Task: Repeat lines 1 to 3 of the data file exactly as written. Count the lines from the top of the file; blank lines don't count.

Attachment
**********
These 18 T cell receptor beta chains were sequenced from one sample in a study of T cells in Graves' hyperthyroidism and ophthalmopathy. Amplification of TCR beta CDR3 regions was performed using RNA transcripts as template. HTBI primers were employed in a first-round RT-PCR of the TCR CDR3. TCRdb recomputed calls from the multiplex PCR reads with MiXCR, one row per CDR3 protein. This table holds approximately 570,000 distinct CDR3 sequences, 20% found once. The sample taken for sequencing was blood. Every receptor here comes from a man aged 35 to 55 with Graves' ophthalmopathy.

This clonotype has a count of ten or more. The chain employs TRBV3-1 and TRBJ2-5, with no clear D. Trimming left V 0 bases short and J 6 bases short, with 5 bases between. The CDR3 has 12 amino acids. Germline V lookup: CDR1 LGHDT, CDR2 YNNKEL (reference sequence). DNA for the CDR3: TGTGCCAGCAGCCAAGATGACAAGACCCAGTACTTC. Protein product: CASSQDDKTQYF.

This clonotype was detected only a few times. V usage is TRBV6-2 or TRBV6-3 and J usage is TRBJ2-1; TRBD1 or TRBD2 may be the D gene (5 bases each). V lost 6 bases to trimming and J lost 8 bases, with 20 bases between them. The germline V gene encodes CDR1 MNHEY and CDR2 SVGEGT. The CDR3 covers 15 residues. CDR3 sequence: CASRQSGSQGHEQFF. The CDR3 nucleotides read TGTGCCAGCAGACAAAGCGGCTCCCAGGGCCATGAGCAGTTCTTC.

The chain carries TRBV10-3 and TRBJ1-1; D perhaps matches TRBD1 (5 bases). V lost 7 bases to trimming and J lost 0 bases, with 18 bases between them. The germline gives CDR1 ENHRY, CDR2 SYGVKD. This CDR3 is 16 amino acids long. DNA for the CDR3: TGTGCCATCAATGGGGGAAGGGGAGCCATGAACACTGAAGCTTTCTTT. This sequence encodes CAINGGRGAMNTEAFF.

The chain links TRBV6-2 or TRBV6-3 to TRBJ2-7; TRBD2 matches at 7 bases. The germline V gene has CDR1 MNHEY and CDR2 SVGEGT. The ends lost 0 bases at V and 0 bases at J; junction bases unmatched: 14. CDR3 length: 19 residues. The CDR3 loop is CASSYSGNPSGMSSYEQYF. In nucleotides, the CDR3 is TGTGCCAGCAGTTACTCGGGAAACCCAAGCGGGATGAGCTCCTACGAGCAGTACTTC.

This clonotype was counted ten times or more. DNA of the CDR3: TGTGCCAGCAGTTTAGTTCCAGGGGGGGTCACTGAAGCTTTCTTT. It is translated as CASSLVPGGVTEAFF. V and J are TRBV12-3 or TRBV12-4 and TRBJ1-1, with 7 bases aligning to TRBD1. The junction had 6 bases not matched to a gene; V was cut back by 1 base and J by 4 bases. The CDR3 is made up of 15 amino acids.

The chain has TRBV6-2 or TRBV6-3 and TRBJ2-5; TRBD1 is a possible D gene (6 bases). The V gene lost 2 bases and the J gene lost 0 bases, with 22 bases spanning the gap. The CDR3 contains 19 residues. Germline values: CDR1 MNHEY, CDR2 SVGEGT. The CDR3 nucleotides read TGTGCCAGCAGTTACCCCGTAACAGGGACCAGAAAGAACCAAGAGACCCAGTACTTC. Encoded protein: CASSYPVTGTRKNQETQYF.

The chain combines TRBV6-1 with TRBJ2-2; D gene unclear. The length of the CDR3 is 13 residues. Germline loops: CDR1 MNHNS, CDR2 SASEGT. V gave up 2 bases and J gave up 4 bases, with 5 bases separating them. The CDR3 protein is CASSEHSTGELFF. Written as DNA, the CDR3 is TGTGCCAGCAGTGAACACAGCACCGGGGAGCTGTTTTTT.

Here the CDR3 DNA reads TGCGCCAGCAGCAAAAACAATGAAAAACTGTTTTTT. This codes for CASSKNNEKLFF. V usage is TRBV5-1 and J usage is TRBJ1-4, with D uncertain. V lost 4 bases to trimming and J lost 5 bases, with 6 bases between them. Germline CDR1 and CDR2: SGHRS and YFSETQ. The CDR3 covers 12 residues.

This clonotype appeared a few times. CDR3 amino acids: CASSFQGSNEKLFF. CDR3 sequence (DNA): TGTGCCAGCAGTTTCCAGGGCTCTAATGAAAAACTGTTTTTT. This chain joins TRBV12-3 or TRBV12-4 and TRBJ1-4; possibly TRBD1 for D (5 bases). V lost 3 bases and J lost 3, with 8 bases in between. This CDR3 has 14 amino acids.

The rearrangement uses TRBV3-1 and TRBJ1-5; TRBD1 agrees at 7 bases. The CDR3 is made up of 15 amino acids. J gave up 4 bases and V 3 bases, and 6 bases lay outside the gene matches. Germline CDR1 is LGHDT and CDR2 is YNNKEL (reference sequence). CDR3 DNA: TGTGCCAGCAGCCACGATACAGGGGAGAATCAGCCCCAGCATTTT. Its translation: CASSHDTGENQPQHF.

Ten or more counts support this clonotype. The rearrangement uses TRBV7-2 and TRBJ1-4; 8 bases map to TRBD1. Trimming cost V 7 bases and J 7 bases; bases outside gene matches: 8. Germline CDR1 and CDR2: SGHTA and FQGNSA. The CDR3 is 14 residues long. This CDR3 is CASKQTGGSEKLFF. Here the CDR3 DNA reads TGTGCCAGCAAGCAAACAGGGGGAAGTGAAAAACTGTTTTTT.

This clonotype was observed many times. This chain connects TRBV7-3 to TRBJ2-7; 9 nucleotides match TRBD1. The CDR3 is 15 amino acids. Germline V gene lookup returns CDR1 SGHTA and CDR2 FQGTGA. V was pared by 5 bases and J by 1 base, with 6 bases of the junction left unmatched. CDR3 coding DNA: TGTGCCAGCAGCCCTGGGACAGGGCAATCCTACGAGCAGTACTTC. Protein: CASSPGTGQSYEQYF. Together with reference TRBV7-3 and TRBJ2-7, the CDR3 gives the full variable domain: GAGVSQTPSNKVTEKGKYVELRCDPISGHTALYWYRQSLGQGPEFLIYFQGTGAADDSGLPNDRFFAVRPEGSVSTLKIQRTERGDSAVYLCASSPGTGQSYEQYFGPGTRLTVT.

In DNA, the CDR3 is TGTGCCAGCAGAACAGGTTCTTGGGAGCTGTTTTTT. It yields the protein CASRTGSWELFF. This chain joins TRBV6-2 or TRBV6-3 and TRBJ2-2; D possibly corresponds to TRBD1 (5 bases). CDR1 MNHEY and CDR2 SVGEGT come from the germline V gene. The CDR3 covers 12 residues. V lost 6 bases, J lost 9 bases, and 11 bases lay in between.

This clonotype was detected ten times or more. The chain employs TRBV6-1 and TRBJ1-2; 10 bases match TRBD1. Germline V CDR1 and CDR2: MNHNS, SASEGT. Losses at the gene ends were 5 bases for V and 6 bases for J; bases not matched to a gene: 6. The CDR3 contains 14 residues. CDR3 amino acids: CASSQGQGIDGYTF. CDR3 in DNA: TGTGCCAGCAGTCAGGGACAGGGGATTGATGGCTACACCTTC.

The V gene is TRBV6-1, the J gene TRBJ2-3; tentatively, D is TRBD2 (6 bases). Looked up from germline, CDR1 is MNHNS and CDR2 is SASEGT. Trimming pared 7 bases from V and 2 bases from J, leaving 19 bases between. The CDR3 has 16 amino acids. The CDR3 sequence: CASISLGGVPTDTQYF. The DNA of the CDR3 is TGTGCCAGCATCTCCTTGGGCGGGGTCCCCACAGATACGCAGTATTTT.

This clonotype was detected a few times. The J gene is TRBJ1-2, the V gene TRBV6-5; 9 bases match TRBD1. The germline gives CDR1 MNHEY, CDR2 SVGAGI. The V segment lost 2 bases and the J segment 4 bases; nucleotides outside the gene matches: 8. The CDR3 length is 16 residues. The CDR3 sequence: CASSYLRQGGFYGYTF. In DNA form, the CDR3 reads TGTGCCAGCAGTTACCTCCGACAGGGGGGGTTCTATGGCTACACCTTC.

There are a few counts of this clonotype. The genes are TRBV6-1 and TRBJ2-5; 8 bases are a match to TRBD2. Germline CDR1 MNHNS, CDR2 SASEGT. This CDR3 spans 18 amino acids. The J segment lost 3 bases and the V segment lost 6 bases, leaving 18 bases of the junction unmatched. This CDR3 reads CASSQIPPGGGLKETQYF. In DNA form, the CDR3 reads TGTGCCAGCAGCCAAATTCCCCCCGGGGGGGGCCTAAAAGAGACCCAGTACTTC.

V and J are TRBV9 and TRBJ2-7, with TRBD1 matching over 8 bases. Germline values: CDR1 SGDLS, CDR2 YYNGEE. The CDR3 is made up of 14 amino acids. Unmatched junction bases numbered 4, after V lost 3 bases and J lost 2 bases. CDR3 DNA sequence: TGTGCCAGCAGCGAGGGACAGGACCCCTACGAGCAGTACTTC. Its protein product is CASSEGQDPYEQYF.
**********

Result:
These 18 T cell receptor beta chains were sequenced from one sample in a study of T cells in Graves' hyperthyroidism and ophthalmopathy. Amplification of TCR beta CDR3 regions was performed using RNA transcripts as template. HTBI primers were employed in a first-round RT-PCR of the TCR CDR3. TCRdb recomputed calls from the multiplex PCR reads with MiXCR, one row per CDR3 protein. This table holds approximately 570,000 distinct CDR3 sequences, 20% found once. The sample taken for sequencing was blood. Every receptor here comes from a man aged 35 to 55 with Graves' ophthalmopathy.

This clonotype has a count of ten or more. The chain employs TRBV3-1 and TRBJ2-5, with no clear D. Trimming left V 0 bases short and J 6 bases short, with 5 bases between. The CDR3 has 12 amino acids. Germline V lookup: CDR1 LGHDT, CDR2 YNNKEL (reference sequence). DNA for the CDR3: TGTGCCAGCAGCCAAGATGACAAGACCCAGTACTTC. Protein product: CASSQDDKTQYF.

This clonotype was detected only a few times. V usage is TRBV6-2 or TRBV6-3 and J usage is TRBJ2-1; TRBD1 or TRBD2 may be the D gene (5 bases each). V lost 6 bases to trimming and J lost 8 bases, with 20 bases between them. The germline V gene encodes CDR1 MNHEY and CDR2 SVGEGT. The CDR3 covers 15 residues. CDR3 sequence: CASRQSGSQGHEQFF. The CDR3 nucleotides read TGTGCCAGCAGACAAAGCGGCTCCCAGGGCCATGAGCAGTTCTTC.